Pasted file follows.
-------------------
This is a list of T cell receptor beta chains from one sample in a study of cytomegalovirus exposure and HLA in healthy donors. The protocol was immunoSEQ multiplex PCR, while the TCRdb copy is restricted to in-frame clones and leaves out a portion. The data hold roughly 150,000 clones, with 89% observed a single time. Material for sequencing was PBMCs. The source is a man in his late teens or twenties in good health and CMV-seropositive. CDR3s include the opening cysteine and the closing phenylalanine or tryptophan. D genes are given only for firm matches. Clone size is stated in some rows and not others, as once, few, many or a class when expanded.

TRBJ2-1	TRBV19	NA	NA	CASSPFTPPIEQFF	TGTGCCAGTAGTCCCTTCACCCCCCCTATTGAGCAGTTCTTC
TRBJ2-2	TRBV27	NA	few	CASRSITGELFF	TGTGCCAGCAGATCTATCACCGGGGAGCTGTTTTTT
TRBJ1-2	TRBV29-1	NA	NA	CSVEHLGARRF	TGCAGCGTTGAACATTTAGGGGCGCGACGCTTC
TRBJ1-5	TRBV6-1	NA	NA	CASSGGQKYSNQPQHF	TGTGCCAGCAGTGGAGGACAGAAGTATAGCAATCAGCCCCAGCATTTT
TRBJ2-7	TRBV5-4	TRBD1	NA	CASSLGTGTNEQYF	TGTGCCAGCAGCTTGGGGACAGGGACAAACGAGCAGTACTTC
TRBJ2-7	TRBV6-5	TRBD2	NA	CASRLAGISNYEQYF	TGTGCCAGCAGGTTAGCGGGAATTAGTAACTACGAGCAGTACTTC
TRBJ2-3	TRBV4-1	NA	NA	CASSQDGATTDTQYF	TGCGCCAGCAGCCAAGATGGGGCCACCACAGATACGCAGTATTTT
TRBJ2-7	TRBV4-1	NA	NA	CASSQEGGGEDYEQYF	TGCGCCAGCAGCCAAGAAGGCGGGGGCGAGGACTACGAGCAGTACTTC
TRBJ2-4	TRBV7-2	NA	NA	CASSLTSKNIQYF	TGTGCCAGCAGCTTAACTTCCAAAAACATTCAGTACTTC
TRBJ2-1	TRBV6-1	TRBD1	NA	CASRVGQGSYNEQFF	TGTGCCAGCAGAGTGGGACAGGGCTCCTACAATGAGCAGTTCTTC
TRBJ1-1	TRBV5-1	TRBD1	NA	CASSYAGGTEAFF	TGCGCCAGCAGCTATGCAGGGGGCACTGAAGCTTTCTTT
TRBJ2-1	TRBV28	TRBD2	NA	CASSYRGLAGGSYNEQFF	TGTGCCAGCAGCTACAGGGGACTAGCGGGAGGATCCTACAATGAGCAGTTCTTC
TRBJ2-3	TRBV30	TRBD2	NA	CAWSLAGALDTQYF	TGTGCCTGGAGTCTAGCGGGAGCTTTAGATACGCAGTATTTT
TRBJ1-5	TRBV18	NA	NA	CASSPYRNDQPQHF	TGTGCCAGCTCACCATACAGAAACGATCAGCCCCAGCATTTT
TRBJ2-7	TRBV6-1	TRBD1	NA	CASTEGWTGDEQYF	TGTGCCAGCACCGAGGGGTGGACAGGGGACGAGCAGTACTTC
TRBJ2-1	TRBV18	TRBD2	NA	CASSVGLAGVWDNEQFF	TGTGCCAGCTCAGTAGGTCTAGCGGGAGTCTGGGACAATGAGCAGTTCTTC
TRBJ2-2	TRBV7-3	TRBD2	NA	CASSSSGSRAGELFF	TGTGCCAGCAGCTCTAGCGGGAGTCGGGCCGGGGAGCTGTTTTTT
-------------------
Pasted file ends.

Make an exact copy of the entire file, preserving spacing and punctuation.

This is a list of T cell receptor beta chains from one sample in a study of cytomegalovirus exposure and HLA in healthy donors. The protocol was immunoSEQ multiplex PCR, while the TCRdb copy is restricted to in-frame clones and leaves out a portion. The data hold roughly 150,000 clones, with 89% observed a single time. Material for sequencing was PBMCs. The source is a man in his late teens or twenties in good health and CMV-seropositive. CDR3s include the opening cysteine and the closing phenylalanine or tryptophan. D genes are given only for firm matches. Clone size is stated in some rows and not others, as once, few, many or a class when expanded.

TRBJ2-1	TRBV19	NA	NA	CASSPFTPPIEQFF	TGTGCCAGTAGTCCCTTCACCCCCCCTATTGAGCAGTTCTTC
TRBJ2-2	TRBV27	NA	few	CASRSITGELFF	TGTGCCAGCAGATCTATCACCGGGGAGCTGTTTTTT
TRBJ1-2	TRBV29-1	NA	NA	CSVEHLGARRF	TGCAGCGTTGAACATTTAGGGGCGCGACGCTTC
TRBJ1-5	TRBV6-1	NA	NA	CASSGGQKYSNQPQHF	TGTGCCAGCAGTGGAGGACAGAAGTATAGCAATCAGCCCCAGCATTTT
TRBJ2-7	TRBV5-4	TRBD1	NA	CASSLGTGTNEQYF	TGTGCCAGCAGCTTGGGGACAGGGACAAACGAGCAGTACTTC
TRBJ2-7	TRBV6-5	TRBD2	NA	CASRLAGISNYEQYF	TGTGCCAGCAGGTTAGCGGGAATTAGTAACTACGAGCAGTACTTC
TRBJ2-3	TRBV4-1	NA	NA	CASSQDGATTDTQYF	TGCGCCAGCAGCCAAGATGGGGCCACCACAGATACGCAGTATTTT
TRBJ2-7	TRBV4-1	NA	NA	CASSQEGGGEDYEQYF	TGCGCCAGCAGCCAAGAAGGCGGGGGCGAGGACTACGAGCAGTACTTC
TRBJ2-4	TRBV7-2	NA	NA	CASSLTSKNIQYF	TGTGCCAGCAGCTTAACTTCCAAAAACATTCAGTACTTC
TRBJ2-1	TRBV6-1	TRBD1	NA	CASRVGQGSYNEQFF	TGTGCCAGCAGAGTGGGACAGGGCTCCTACAATGAGCAGTTCTTC
TRBJ1-1	TRBV5-1	TRBD1	NA	CASSYAGGTEAFF	TGCGCCAGCAGCTATGCAGGGGGCACTGAAGCTTTCTTT
TRBJ2-1	TRBV28	TRBD2	NA	CASSYRGLAGGSYNEQFF	TGTGCCAGCAGCTACAGGGGACTAGCGGGAGGATCCTACAATGAGCAGTTCTTC
TRBJ2-3	TRBV30	TRBD2	NA	CAWSLAGALDTQYF	TGTGCCTGGAGTCTAGCGGGAGCTTTAGATACGCAGTATTTT
TRBJ1-5	TRBV18	NA	NA	CASSPYRNDQPQHF	TGTGCCAGCTCACCATACAGAAACGATCAGCCCCAGCATTTT
TRBJ2-7	TRBV6-1	TRBD1	NA	CASTEGWTGDEQYF	TGTGCCAGCACCGAGGGGTGGACAGGGGACGAGCAGTACTTC
TRBJ2-1	TRBV18	TRBD2	NA	CASSVGLAGVWDNEQFF	TGTGCCAGCTCAGTAGGTCTAGCGGGAGTCTGGGACAATGAGCAGTTCTTC
TRBJ2-2	TRBV7-3	TRBD2	NA	CASSSSGSRAGELFF	TGTGCCAGCAGCTCTAGCGGGAGTCGGGCCGGGGAGCTGTTTTTT